The Defense Strategic Review, while short on specifics in advance of U.S. President Barack Obama's budget proposals in a few weeks, seeks to enact more than $400 billion in Pentagon budget cuts and reductions in force for the next decade.
Obama said the strategy includes strengthening the U.S. military presence in the Asia-Pacific and the Middle East, ensuring the troops have the equipment to succeed and are assisted once they return home.
An op-ed Friday by China's state-run news agency Xinhua warns the Obama administration of adventurism in the Asia-Pacific.
"The United States should learn from its past painful experiences and play a constructive role in the Asia-Pacific instead of recklessly practicing militarism," the article read. "After all, might does not always make right."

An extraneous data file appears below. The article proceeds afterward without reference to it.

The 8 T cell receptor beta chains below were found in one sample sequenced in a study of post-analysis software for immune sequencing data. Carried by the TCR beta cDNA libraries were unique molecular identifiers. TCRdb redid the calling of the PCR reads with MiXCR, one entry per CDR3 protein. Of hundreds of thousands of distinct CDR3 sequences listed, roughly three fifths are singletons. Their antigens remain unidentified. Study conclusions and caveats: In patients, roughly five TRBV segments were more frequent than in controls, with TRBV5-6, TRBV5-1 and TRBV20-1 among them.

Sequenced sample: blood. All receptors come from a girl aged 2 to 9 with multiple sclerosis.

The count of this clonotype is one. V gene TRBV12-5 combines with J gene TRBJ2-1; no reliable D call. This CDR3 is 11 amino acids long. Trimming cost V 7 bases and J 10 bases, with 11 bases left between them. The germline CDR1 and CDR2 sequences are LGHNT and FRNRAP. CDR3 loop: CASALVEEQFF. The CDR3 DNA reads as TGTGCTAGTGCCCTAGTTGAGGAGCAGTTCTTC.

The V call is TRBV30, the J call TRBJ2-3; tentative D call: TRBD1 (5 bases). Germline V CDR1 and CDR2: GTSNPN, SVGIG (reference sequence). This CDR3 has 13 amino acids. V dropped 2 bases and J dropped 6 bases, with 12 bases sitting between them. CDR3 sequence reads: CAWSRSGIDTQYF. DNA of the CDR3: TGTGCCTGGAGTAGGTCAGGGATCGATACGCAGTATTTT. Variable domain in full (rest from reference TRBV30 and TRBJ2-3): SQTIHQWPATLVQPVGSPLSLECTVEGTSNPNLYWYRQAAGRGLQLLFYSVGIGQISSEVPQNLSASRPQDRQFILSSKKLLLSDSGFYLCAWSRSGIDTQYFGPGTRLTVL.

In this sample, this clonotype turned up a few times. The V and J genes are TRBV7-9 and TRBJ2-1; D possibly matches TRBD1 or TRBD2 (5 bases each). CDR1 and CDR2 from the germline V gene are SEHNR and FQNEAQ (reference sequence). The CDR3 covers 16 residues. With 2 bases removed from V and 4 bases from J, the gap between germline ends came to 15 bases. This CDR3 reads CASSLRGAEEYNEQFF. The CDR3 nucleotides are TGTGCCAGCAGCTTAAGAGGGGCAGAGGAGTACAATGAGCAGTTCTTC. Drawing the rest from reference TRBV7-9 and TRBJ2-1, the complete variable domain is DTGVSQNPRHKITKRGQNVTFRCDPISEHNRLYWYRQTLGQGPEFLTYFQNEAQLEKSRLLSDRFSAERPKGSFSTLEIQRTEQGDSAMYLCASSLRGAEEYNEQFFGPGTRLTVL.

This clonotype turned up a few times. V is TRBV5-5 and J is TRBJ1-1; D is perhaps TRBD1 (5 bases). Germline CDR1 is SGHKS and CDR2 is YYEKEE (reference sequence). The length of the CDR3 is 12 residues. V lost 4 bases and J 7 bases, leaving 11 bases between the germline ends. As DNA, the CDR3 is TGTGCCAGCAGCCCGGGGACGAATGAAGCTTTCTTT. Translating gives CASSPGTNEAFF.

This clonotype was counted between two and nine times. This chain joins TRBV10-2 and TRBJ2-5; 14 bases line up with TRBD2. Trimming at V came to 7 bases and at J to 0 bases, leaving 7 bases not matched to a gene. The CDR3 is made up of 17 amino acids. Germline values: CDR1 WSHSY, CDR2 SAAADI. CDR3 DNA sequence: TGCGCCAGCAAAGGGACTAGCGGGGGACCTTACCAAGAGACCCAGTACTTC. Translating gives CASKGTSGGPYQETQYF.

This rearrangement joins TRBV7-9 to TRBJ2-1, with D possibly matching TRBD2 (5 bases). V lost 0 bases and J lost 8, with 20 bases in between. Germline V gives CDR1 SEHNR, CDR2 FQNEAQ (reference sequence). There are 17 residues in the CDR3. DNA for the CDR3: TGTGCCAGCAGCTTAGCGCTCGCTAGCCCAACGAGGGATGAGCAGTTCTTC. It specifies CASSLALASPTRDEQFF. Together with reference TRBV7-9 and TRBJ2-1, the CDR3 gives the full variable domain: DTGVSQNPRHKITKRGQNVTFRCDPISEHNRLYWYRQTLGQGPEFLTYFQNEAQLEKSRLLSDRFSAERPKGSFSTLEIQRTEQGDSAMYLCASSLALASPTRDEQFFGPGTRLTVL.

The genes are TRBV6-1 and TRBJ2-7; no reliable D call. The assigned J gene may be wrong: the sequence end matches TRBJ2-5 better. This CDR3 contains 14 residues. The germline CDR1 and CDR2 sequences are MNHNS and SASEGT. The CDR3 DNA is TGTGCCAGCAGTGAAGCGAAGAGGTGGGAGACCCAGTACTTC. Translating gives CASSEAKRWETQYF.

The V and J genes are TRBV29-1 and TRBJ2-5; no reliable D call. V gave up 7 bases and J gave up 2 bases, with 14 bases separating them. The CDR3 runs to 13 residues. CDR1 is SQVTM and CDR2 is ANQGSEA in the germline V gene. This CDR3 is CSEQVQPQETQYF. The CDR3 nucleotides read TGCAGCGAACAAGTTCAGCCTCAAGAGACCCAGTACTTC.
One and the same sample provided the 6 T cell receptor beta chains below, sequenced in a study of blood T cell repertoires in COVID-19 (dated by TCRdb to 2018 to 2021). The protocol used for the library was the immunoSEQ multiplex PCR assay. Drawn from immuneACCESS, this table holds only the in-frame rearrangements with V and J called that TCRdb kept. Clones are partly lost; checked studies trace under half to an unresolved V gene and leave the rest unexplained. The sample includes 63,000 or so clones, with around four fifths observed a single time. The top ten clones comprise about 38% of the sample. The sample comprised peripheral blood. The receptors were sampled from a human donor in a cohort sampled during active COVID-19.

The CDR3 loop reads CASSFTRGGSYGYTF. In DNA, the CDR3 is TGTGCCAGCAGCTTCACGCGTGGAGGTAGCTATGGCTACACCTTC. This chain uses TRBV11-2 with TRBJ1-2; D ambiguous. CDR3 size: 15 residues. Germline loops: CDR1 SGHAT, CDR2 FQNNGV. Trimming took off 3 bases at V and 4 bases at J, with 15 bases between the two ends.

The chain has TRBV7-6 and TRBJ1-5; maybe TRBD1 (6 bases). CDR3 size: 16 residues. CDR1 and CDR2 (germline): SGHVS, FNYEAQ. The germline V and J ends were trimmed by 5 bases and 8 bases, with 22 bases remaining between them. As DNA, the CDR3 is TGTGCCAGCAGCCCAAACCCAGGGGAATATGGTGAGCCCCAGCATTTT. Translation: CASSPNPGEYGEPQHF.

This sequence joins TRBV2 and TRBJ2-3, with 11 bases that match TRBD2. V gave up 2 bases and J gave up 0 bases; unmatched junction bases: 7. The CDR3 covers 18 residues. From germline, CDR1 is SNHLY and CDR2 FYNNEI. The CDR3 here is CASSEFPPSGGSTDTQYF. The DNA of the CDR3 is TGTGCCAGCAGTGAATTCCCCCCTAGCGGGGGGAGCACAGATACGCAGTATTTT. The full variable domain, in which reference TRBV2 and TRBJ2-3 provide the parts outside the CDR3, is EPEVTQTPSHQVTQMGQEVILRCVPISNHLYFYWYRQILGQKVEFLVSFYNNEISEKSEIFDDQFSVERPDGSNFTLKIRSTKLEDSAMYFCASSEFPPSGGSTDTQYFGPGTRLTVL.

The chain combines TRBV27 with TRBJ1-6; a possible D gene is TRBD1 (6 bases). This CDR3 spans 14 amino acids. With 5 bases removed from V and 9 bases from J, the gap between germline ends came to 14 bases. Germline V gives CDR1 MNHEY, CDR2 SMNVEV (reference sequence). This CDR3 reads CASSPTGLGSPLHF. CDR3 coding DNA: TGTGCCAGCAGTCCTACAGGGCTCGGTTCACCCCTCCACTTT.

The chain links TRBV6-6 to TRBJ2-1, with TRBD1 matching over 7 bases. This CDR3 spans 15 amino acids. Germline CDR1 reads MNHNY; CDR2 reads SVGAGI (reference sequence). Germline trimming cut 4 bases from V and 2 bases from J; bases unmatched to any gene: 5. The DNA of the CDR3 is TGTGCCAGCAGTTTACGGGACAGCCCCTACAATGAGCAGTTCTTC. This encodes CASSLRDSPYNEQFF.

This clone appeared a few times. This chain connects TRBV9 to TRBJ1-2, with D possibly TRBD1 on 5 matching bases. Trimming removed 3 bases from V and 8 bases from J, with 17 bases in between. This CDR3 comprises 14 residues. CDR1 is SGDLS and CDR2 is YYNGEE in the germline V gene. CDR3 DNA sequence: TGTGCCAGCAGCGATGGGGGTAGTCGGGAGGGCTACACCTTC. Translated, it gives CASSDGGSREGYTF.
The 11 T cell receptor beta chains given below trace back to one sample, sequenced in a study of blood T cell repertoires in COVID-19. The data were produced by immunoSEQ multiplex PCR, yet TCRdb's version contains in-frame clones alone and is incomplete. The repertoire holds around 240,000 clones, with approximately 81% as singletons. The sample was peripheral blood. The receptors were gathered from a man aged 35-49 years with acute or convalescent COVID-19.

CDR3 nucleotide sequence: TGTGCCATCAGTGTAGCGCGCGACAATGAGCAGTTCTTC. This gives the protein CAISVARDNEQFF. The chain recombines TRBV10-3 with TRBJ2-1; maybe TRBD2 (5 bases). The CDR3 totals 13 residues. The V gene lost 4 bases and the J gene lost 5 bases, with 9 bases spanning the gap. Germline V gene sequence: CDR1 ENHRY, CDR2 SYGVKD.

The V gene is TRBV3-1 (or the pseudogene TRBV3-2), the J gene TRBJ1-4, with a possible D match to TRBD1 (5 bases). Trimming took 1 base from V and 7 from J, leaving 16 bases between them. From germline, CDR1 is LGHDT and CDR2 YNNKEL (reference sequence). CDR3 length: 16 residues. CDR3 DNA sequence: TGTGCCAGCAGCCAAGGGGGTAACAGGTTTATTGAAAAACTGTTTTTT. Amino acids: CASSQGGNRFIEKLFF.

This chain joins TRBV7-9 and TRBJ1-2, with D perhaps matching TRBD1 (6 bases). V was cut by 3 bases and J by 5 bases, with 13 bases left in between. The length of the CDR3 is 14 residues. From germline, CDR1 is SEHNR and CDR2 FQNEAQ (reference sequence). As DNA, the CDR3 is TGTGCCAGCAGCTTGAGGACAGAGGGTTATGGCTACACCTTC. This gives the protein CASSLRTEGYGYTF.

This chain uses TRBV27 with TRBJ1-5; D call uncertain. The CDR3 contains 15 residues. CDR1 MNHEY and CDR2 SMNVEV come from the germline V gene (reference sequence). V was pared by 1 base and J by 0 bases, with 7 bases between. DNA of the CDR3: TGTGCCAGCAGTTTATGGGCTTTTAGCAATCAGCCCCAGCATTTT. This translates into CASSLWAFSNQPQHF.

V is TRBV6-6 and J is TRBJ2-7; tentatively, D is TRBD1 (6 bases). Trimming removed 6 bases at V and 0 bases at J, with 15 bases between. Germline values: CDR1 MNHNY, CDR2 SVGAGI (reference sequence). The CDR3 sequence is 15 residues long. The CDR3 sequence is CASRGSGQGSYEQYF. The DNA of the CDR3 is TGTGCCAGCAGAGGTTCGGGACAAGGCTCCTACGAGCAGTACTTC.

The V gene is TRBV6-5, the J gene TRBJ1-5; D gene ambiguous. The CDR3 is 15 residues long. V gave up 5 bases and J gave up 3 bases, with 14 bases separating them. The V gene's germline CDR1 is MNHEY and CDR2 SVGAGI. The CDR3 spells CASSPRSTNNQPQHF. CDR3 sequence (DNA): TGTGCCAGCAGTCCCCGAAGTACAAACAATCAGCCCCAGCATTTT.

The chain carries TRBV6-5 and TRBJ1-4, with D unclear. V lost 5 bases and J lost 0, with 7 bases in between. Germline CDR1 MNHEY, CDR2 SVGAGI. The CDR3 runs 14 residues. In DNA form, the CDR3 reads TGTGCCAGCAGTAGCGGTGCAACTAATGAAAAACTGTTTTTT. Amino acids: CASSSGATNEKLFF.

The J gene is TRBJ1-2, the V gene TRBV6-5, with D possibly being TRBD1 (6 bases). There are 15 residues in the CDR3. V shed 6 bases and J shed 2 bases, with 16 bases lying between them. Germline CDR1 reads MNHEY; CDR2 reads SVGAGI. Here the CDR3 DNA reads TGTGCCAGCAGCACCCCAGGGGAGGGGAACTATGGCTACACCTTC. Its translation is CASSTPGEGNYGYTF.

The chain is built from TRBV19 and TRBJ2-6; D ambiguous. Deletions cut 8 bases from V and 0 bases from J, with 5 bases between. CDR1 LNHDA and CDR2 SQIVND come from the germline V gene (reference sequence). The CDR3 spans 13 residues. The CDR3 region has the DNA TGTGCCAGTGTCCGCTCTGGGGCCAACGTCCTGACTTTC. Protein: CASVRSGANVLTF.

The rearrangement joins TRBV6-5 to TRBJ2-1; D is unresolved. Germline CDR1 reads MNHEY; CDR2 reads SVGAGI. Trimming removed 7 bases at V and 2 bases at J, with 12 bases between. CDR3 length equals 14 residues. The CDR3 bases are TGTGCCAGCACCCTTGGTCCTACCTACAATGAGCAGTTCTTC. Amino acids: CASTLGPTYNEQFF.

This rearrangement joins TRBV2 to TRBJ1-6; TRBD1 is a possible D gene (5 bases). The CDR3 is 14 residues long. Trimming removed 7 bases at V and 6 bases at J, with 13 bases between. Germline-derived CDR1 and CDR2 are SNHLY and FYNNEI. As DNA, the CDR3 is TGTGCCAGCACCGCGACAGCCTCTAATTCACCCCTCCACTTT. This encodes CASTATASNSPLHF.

The article notes that Washington can play a constructive role in stability in the region provided it's "free from a Cold War-style zero-sum mentality."
Obama during a November meeting with Australian Prime Minister Julia Gillard signed a security agreement that would expand the U.S. military presence in the region.
Last year, Michael Schiffer, deputy assistant secretary of defense for East Asia, said while China's expanding military capabilities made it an important partner in peacekeeping and disaster relief operations, "the pace and scope of China's sustained military investments" was cause for concern.